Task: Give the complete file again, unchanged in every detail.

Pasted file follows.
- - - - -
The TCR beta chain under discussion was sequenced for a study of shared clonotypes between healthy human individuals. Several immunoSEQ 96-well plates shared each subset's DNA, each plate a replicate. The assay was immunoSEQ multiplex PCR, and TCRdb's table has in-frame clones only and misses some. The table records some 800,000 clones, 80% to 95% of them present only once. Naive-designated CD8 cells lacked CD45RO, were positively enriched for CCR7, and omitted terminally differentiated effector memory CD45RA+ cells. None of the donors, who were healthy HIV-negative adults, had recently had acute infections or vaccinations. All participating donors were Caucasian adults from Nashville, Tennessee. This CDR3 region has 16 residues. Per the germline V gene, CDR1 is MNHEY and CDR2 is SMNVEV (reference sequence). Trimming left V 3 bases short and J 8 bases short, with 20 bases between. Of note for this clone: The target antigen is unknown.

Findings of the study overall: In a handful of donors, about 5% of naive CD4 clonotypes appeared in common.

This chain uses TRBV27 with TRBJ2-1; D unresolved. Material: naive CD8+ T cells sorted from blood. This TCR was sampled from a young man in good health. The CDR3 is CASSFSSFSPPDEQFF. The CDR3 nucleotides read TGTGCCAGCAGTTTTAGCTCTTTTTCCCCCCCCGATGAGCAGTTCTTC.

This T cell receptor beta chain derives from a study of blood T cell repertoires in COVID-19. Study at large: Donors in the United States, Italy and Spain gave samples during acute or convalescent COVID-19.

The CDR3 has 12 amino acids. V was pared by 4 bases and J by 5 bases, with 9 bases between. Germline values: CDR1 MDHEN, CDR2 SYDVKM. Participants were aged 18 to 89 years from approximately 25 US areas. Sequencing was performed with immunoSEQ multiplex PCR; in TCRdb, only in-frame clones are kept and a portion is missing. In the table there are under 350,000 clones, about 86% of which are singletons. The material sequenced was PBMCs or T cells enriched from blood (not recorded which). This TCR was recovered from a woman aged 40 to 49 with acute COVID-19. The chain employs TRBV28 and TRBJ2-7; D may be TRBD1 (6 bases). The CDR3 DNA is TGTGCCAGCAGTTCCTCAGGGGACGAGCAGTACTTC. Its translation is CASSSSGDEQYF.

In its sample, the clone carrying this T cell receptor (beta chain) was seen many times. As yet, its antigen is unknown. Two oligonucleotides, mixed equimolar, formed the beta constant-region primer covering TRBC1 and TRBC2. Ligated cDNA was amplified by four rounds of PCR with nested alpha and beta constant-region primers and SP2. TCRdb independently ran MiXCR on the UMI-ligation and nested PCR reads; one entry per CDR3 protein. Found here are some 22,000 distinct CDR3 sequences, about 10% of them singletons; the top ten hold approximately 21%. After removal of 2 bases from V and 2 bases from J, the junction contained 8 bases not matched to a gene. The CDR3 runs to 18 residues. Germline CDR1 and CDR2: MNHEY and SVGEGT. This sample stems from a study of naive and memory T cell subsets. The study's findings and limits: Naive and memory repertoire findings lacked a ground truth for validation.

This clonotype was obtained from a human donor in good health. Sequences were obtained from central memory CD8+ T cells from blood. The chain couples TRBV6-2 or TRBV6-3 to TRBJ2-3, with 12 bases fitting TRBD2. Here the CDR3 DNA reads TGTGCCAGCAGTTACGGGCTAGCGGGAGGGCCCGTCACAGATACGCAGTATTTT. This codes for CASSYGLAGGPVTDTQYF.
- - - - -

The TCR beta chain under discussion was sequenced for a study of shared clonotypes between healthy human individuals. Several immunoSEQ 96-well plates shared each subset's DNA, each plate a replicate. The assay was immunoSEQ multiplex PCR, and TCRdb's table has in-frame clones only and misses some. The table records some 800,000 clones, 80% to 95% of them present only once. Naive-designated CD8 cells lacked CD45RO, were positively enriched for CCR7, and omitted terminally differentiated effector memory CD45RA+ cells. None of the donors, who were healthy HIV-negative adults, had recently had acute infections or vaccinations. All participating donors were Caucasian adults from Nashville, Tennessee. This CDR3 region has 16 residues. Per the germline V gene, CDR1 is MNHEY and CDR2 is SMNVEV (reference sequence). Trimming left V 3 bases short and J 8 bases short, with 20 bases between. Of note for this clone: The target antigen is unknown.

Findings of the study overall: In a handful of donors, about 5% of naive CD4 clonotypes appeared in common.

This chain uses TRBV27 with TRBJ2-1; D unresolved. Material: naive CD8+ T cells sorted from blood. This TCR was sampled from a young man in good health. The CDR3 is CASSFSSFSPPDEQFF. The CDR3 nucleotides read TGTGCCAGCAGTTTTAGCTCTTTTTCCCCCCCCGATGAGCAGTTCTTC.

This T cell receptor beta chain derives from a study of blood T cell repertoires in COVID-19. Study at large: Donors in the United States, Italy and Spain gave samples during acute or convalescent COVID-19.

The CDR3 has 12 amino acids. V was pared by 4 bases and J by 5 bases, with 9 bases between. Germline values: CDR1 MDHEN, CDR2 SYDVKM. Participants were aged 18 to 89 years from approximately 25 US areas. Sequencing was performed with immunoSEQ multiplex PCR; in TCRdb, only in-frame clones are kept and a portion is missing. In the table there are under 350,000 clones, about 86% of which are singletons. The material sequenced was PBMCs or T cells enriched from blood (not recorded which). This TCR was recovered from a woman aged 40 to 49 with acute COVID-19. The chain employs TRBV28 and TRBJ2-7; D may be TRBD1 (6 bases). The CDR3 DNA is TGTGCCAGCAGTTCCTCAGGGGACGAGCAGTACTTC. Its translation is CASSSSGDEQYF.

In its sample, the clone carrying this T cell receptor (beta chain) was seen many times. As yet, its antigen is unknown. Two oligonucleotides, mixed equimolar, formed the beta constant-region primer covering TRBC1 and TRBC2. Ligated cDNA was amplified by four rounds of PCR with nested alpha and beta constant-region primers and SP2. TCRdb independently ran MiXCR on the UMI-ligation and nested PCR reads; one entry per CDR3 protein. Found here are some 22,000 distinct CDR3 sequences, about 10% of them singletons; the top ten hold approximately 21%. After removal of 2 bases from V and 2 bases from J, the junction contained 8 bases not matched to a gene. The CDR3 runs to 18 residues. Germline CDR1 and CDR2: MNHEY and SVGEGT. This sample stems from a study of naive and memory T cell subsets. The study's findings and limits: Naive and memory repertoire findings lacked a ground truth for validation.

This clonotype was obtained from a human donor in good health. Sequences were obtained from central memory CD8+ T cells from blood. The chain couples TRBV6-2 or TRBV6-3 to TRBJ2-3, with 12 bases fitting TRBD2. Here the CDR3 DNA reads TGTGCCAGCAGTTACGGGCTAGCGGGAGGGCCCGTCACAGATACGCAGTATTTT. This codes for CASSYGLAGGPVTDTQYF.